Well, who watches TV or plays football? Anyone who wants to. Anyone who can. Recent statistics suggest that 55% of the American population has listened to a podcast, and about 18% of people in the UK listen to at least one podcast every week. They are particularly popular in South America.
Some research suggests podcast listeners are ‘loyal, affluent and educated’ – and not necessarily young. I know a man in his mid 70s who likes nothing better than to plug in his headphones to spend some introvert time with the latest episode of his favourite science show.
Far from being the latest newfangled fad, podcasts are really pretty mainstream. It’s estimated that 14.6 million people in the UK listen to podcasts (numbers have shot up since the pandemic started).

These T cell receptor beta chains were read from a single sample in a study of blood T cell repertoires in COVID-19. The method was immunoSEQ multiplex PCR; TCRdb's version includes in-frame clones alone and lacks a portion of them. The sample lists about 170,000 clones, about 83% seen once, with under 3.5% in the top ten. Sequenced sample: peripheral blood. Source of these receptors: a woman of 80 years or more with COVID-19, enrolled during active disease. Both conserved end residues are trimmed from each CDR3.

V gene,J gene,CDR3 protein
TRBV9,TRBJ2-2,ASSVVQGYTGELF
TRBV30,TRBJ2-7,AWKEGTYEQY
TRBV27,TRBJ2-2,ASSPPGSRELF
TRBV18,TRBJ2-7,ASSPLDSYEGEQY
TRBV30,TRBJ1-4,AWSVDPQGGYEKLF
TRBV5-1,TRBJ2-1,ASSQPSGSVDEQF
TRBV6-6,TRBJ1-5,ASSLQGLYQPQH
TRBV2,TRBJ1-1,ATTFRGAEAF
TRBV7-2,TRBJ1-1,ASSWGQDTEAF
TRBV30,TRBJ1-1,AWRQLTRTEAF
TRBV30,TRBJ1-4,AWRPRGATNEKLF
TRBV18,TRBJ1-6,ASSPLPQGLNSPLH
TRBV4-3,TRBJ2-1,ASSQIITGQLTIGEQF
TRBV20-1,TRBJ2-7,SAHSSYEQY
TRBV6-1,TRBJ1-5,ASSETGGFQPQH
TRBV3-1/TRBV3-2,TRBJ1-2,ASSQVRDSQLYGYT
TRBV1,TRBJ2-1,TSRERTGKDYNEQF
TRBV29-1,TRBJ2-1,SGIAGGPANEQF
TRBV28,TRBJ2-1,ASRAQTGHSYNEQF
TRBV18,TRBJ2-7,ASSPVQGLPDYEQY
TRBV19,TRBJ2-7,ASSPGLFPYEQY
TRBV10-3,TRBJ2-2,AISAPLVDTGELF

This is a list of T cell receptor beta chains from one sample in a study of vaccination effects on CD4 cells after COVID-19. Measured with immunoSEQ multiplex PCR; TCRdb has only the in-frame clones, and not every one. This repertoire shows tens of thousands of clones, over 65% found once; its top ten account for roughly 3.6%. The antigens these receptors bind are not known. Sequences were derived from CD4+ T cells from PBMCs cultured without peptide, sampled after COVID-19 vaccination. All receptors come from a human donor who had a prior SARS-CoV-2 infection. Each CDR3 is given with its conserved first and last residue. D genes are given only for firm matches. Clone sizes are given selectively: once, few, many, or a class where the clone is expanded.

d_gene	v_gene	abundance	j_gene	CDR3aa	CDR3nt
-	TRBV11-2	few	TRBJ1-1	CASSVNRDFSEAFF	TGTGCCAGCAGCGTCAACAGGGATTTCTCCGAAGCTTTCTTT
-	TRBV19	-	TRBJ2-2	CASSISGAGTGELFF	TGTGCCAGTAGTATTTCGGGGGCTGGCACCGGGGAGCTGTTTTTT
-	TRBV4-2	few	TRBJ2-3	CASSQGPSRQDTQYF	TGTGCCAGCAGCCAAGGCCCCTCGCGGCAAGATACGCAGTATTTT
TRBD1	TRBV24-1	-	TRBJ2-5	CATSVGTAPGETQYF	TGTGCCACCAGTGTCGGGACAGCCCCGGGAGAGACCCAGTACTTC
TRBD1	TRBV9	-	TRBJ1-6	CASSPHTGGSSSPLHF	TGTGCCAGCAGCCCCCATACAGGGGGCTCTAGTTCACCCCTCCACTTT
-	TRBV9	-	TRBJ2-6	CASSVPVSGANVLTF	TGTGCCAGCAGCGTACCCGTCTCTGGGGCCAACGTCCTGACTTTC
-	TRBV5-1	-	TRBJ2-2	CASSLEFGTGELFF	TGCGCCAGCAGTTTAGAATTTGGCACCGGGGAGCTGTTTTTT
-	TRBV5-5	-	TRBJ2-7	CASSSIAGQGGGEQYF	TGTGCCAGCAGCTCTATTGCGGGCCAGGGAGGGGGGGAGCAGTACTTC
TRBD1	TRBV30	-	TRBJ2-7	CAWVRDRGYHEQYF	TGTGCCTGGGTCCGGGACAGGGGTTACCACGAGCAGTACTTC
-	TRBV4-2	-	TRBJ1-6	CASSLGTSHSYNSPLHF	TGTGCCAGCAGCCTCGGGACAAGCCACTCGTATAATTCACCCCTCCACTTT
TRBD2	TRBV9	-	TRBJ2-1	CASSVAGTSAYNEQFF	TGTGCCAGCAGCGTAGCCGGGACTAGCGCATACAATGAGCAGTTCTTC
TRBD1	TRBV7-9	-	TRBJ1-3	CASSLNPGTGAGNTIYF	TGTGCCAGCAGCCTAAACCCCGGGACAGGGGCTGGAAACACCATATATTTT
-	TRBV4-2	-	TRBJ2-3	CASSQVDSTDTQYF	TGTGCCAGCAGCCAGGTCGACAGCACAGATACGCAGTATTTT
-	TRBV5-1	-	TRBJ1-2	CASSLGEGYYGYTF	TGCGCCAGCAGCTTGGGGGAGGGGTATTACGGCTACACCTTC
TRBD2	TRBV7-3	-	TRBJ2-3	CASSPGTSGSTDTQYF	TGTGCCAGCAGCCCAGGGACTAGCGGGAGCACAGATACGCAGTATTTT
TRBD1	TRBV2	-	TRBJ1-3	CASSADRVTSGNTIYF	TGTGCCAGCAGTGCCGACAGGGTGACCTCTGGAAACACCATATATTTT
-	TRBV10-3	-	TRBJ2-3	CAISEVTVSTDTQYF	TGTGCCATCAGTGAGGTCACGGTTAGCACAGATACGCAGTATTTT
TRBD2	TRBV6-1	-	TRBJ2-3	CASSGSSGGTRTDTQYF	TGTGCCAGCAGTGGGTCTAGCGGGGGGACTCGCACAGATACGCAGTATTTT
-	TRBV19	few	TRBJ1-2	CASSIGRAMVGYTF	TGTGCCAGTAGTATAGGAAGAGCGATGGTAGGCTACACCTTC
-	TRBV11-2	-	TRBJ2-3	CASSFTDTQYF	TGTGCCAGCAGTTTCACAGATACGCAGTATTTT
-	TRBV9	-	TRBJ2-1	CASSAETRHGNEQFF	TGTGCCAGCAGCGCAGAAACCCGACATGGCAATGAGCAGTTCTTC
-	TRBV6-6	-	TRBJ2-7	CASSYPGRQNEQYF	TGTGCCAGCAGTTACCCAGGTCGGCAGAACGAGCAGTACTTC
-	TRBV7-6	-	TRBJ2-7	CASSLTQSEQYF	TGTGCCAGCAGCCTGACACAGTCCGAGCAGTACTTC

They have been around for quite a while by today’s technology standards. They first began to gain momentum in 2004, to the extent that ‘podcast’ was declared word of the year by the New Oxford American Dictionary in 2005. There’s even an International Podcast Day™ on 30 September. Interestingly, organisers used to describe it as an opportunity ‘to educate current and future consumers about podcasting and advance the podcasting discipline’ but now simply say it is ‘a celebration of the power of podcasts’. An example, perhaps, of the impact of their recent popularity?
What can podcasts be about?
Part of the mainstream appeal comes from the huge variety of subjects that two million different podcast series inevitably bring.